Live rock acts as a natural filter and is home to millions of beneficial nitrifying bacteria that will keep your aquarium healthy and help maintain stable water parameters.
A reef aquarium contains live rock, reef-safe fish, corals, and other marine invertebrates.
Reef aquariums look amazing, but corals can be tricky for beginners as they generally require very specific water and lighting conditions.
I recommend a FOWLR aquarium for beginners. Although live rock can be expensive, it will help keep your water parameters more stable.
You can also choose from a wider variety of fish, as a lot of fish like to hide amongst or perch on the rock.
Rimless Or Traditional Tank?
Rimless aquariums are becoming more popular these days as they are more pleasing to look at than a traditional tank that has bracing around the top and bottom.
Don’t let the lack of bracing put you off, rimless tanks are engineered to be strong enough to hold back more water than they can actually hold.
This sleek look comes at a price though, you’ll pay more for a rimless tank than a braced tank. Some other cons of a rimless tank are:
- Increased water evaporation due to the open-top, although you can buy lids to prevent this
- Salinity levels dropping due to water evaporation
- The open-top gives fish, and snails if you keep them, the chance to escape
Aquarium Kit Or Tank Only?
You can either buy a kit that comes with most of the things you need or buy the tank and other bits separately.
There are a few pros and cons to buying an aquarium kit, let’s start with the pros:
✅ Easy Setup
An aquarium kit is generally designed for beginners and is therefore easy to set up. Just follow the instructions that come with your aquarium kit and you’ll be good to go.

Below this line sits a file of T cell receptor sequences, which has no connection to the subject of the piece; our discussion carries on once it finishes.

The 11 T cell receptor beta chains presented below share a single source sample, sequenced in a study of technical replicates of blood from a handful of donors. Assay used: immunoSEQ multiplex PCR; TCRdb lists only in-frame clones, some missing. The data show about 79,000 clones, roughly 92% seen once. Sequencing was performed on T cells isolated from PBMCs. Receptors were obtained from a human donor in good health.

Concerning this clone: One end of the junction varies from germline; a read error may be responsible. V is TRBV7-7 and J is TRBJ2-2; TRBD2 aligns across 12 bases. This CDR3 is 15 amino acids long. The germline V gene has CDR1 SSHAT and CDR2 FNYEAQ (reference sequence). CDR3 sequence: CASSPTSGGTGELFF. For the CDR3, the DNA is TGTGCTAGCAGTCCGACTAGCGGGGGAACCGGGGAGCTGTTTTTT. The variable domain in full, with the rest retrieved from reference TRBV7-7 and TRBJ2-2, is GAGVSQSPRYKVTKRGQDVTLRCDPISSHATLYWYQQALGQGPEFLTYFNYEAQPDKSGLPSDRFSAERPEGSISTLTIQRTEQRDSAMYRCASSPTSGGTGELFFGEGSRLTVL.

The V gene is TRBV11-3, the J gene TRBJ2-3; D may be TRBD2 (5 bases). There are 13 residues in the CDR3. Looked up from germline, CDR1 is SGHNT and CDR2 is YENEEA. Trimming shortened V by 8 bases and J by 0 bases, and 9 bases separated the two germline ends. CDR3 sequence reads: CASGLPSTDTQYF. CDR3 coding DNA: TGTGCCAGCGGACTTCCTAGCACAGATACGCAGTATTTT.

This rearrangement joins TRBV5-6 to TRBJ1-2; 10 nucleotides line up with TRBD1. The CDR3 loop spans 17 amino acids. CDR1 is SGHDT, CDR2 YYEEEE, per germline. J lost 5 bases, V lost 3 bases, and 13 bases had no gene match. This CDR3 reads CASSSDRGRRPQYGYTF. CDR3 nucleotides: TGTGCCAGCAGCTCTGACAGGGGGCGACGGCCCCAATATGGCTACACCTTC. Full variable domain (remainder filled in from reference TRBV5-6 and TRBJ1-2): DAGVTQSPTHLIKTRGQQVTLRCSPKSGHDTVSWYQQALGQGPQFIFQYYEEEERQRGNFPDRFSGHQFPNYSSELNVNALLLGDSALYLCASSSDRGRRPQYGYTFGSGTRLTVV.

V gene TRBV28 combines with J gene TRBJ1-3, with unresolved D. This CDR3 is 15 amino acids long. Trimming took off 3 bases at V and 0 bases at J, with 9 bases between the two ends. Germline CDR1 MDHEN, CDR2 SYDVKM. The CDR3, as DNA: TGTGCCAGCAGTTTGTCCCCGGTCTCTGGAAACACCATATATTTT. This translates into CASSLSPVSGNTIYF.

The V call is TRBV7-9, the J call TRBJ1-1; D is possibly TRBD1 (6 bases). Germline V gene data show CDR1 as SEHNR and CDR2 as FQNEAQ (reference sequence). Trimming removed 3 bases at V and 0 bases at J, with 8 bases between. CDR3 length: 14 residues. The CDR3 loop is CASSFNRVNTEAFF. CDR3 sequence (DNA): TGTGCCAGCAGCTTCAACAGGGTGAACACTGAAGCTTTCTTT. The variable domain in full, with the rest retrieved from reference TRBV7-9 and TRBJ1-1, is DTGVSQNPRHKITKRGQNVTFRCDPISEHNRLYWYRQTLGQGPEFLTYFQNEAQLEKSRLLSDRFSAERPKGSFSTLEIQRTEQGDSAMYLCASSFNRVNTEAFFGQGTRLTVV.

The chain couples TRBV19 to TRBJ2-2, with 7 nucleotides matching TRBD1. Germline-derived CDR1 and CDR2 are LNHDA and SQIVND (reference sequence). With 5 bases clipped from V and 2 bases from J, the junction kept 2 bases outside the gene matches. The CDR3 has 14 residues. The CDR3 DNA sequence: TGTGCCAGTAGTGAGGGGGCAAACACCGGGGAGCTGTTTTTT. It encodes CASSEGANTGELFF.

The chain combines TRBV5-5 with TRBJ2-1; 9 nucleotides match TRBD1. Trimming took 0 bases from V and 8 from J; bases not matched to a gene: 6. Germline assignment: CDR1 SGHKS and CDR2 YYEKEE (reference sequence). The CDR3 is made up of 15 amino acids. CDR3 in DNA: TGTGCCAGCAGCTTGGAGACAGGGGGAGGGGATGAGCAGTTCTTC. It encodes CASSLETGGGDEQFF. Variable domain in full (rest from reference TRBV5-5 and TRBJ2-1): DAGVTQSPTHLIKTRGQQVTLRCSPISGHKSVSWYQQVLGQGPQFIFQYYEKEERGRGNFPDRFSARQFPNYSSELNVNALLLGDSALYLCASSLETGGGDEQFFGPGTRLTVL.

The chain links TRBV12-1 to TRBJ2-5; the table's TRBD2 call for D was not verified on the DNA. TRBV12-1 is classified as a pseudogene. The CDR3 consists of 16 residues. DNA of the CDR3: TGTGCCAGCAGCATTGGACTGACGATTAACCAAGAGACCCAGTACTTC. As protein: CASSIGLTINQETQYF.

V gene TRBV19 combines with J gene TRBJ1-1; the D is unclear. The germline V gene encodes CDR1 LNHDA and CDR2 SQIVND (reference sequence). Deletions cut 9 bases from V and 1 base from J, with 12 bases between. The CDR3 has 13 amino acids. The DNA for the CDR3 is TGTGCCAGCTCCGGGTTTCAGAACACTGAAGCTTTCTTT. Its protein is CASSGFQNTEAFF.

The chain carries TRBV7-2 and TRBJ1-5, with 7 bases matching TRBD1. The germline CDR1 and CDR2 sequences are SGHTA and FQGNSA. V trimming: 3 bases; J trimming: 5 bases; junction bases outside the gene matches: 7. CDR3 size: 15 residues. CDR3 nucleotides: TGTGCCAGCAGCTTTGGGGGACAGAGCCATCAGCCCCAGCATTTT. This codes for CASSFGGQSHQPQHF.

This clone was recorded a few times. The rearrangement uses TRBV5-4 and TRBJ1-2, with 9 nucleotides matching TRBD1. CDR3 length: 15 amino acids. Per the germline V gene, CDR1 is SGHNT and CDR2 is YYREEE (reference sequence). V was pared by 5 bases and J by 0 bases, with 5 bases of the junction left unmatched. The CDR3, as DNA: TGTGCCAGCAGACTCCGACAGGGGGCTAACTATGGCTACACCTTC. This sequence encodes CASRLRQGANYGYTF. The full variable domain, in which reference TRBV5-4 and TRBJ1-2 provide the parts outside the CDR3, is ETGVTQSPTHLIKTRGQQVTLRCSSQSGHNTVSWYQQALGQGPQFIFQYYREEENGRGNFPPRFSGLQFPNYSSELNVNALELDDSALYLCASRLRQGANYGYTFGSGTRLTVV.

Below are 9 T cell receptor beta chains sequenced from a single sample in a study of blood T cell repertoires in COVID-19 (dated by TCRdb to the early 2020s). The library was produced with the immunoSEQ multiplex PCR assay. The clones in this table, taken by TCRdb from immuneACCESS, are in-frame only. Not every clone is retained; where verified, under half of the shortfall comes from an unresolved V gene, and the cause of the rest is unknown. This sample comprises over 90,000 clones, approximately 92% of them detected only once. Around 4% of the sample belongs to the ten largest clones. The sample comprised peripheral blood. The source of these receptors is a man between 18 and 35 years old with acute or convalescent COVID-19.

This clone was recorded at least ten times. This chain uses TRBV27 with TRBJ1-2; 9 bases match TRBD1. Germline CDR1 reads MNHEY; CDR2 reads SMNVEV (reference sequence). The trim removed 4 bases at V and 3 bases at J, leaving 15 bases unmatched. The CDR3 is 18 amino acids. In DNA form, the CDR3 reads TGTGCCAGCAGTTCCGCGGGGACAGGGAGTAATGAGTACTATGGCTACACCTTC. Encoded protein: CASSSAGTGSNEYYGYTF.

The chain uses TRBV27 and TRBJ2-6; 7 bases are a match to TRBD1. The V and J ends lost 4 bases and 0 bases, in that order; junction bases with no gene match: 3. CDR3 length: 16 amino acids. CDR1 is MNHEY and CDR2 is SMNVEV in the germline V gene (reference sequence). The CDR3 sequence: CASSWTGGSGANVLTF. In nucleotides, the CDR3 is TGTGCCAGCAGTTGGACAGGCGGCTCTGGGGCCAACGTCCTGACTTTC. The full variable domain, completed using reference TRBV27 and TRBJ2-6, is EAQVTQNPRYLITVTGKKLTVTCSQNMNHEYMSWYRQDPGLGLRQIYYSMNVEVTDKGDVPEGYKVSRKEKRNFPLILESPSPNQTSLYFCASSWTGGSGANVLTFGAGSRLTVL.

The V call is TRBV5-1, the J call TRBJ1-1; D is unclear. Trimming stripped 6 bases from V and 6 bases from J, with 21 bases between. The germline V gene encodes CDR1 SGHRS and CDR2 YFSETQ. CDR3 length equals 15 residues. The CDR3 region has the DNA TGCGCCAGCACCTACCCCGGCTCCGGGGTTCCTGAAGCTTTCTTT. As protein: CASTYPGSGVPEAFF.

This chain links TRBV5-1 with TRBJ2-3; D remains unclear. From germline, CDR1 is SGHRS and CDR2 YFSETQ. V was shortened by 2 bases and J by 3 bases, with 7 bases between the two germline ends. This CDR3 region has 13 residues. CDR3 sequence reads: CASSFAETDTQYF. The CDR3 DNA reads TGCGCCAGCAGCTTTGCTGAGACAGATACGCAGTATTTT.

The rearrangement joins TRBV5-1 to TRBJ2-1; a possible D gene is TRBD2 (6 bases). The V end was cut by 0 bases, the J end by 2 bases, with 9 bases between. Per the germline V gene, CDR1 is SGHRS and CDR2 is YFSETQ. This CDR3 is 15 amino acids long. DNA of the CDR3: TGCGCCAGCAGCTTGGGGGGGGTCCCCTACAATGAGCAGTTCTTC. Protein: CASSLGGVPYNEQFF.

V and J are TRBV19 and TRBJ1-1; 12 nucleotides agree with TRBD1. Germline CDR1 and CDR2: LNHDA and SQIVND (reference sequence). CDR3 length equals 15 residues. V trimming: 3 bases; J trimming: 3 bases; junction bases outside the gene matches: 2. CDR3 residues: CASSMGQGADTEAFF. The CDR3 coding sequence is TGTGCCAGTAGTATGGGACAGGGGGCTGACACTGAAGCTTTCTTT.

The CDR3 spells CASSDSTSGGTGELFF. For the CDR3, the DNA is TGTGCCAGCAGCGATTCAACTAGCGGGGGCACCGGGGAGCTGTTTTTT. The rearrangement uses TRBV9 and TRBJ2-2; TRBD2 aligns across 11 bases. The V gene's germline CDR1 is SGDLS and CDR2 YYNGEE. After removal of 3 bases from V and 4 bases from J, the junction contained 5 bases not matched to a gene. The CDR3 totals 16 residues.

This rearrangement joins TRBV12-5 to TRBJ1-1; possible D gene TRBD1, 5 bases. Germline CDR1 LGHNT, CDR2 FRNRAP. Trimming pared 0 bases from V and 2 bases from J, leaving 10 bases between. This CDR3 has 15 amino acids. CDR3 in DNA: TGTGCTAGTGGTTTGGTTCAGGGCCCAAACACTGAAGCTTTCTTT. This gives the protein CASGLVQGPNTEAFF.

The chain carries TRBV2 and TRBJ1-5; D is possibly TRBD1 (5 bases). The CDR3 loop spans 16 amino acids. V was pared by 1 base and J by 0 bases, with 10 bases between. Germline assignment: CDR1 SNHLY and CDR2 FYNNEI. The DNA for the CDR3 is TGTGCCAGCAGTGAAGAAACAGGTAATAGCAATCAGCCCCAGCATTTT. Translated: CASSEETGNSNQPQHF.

They come with most of the things you need (except decor, water, and fish) right out of the box so you’ve been saved the hassle of researching all the bits you need yourself.
✅ Budget Friendly
As they come as a complete kit, they generally cost less than purchasing all the items separately.
Now for the cons of aquarium kits:
❌ Limited Choice
As you can see from this post, there aren’t many choices for beginner-friendly saltwater aquarium kits which is why I’ve also added a tank-only option with some essential item recommendations.
❌ May Need Upgrading
This is the biggest issue with all-in-one kits, they’re designed to get you going but you’ll soon be wanting to, or be needing to, upgrade a few items as they’re not up to spec long term.
I have included where possible any recommended equipment upgrades in the review section above.
What Are The Best Saltwater Fish For Beginners?
Many people’s first choice of saltwater fish is the ocellaris clownfish. Don’t get me wrong, Nemo is a great beginner fish to keep, but there are many other options to choose from.
Check out my list of best saltwater fish for beginners for more ideas.
Closing Thoughts On The Best Saltwater Tanks For Beginners…
I hope I’ve given you enough information on choosing the best saltwater tank and helped you find a tank that suits you and your budget.
For those of you still undecided, here’s a quick recap of my top picks:
- Fluval Sea Evo V 13.5 Gallon Saltwater Aquarium Kit (Best Saltwater Nano Tank)
- Coralife LED Biocube Marine 32 Gallon Aquarium Kit (Best All In One Saltwater Aquarium Kit)
- SeaClear Acrylic 40 Gallon Aquarium Combo Set (Best Acrylic Saltwater Tank)
- Tetra 55 Gallon Aquarium Kit (Best Value Saltwater Tank)
- LANDEN Rimless Low Iron 72 Gallon Aquarium (Best Rimless Saltwater Tank)